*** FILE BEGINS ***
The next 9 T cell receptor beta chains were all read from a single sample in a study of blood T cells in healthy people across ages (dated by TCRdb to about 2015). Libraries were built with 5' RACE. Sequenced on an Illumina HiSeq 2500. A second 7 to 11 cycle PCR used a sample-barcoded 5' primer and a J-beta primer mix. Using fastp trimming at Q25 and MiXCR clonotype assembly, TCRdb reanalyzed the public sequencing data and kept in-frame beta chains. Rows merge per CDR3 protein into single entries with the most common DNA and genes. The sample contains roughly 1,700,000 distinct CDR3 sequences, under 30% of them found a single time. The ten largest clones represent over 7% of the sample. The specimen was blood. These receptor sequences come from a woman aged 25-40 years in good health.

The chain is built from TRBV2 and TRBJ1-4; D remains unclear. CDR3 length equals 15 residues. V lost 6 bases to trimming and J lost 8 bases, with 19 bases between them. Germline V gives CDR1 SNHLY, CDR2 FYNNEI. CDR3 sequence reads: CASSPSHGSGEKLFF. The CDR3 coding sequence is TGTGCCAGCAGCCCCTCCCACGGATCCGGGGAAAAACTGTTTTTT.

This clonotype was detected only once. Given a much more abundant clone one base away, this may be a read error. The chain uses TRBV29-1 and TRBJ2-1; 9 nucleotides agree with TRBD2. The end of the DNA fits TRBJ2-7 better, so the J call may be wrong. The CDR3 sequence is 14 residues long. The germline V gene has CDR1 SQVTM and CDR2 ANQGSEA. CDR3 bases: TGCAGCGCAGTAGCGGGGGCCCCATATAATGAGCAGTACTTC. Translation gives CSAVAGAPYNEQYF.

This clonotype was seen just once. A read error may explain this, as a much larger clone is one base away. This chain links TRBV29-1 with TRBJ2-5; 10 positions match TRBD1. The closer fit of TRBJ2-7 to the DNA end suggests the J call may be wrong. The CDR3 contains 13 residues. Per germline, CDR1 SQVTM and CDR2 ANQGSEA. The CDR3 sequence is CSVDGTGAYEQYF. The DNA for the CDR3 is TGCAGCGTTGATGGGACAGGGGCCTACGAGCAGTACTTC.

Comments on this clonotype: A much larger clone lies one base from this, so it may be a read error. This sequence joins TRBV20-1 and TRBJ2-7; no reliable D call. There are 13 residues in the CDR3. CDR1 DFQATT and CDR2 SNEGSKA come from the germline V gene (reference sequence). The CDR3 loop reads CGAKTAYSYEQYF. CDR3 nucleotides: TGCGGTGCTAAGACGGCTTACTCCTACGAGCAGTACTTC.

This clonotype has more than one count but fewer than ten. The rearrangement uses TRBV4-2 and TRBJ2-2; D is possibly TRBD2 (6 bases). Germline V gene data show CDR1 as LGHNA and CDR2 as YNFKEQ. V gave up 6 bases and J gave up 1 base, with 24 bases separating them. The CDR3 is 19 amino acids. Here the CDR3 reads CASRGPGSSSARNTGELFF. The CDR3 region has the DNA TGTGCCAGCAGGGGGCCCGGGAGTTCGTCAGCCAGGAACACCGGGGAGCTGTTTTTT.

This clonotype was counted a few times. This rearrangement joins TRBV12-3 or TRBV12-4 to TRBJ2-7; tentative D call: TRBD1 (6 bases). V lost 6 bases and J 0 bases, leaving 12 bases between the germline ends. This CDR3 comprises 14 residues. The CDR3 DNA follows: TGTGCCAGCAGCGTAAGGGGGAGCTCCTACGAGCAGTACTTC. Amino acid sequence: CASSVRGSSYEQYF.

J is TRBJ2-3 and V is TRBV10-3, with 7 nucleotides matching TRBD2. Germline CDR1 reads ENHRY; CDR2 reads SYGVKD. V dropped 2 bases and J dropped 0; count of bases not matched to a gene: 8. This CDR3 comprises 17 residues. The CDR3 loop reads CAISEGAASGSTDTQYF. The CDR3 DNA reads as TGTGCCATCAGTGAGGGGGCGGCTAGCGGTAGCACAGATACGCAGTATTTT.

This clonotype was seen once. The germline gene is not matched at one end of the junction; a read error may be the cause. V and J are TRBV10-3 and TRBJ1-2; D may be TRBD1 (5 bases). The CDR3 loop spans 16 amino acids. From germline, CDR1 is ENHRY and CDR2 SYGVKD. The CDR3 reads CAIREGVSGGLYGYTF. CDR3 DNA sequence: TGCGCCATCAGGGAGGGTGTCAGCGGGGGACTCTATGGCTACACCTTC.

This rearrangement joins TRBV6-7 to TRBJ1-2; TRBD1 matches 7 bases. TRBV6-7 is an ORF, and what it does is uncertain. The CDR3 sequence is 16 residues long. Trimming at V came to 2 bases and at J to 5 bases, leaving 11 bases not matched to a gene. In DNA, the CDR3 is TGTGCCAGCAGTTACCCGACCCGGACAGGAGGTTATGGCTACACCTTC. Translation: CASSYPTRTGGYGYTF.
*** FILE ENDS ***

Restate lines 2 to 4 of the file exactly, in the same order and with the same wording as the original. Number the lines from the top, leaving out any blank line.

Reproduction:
The chain is built from TRBV2 and TRBJ1-4; D remains unclear. CDR3 length equals 15 residues. V lost 6 bases to trimming and J lost 8 bases, with 19 bases between them. Germline V gives CDR1 SNHLY, CDR2 FYNNEI. CDR3 sequence reads: CASSPSHGSGEKLFF. The CDR3 coding sequence is TGTGCCAGCAGCCCCTCCCACGGATCCGGGGAAAAACTGTTTTTT.

This clonotype was detected only once. Given a much more abundant clone one base away, this may be a read error. The chain uses TRBV29-1 and TRBJ2-1; 9 nucleotides agree with TRBD2. The end of the DNA fits TRBJ2-7 better, so the J call may be wrong. The CDR3 sequence is 14 residues long. The germline V gene has CDR1 SQVTM and CDR2 ANQGSEA. CDR3 bases: TGCAGCGCAGTAGCGGGGGCCCCATATAATGAGCAGTACTTC. Translation gives CSAVAGAPYNEQYF.

This clonotype was seen just once. A read error may explain this, as a much larger clone is one base away. This chain links TRBV29-1 with TRBJ2-5; 10 positions match TRBD1. The closer fit of TRBJ2-7 to the DNA end suggests the J call may be wrong. The CDR3 contains 13 residues. Per germline, CDR1 SQVTM and CDR2 ANQGSEA. The CDR3 sequence is CSVDGTGAYEQYF. The DNA for the CDR3 is TGCAGCGTTGATGGGACAGGGGCCTACGAGCAGTACTTC.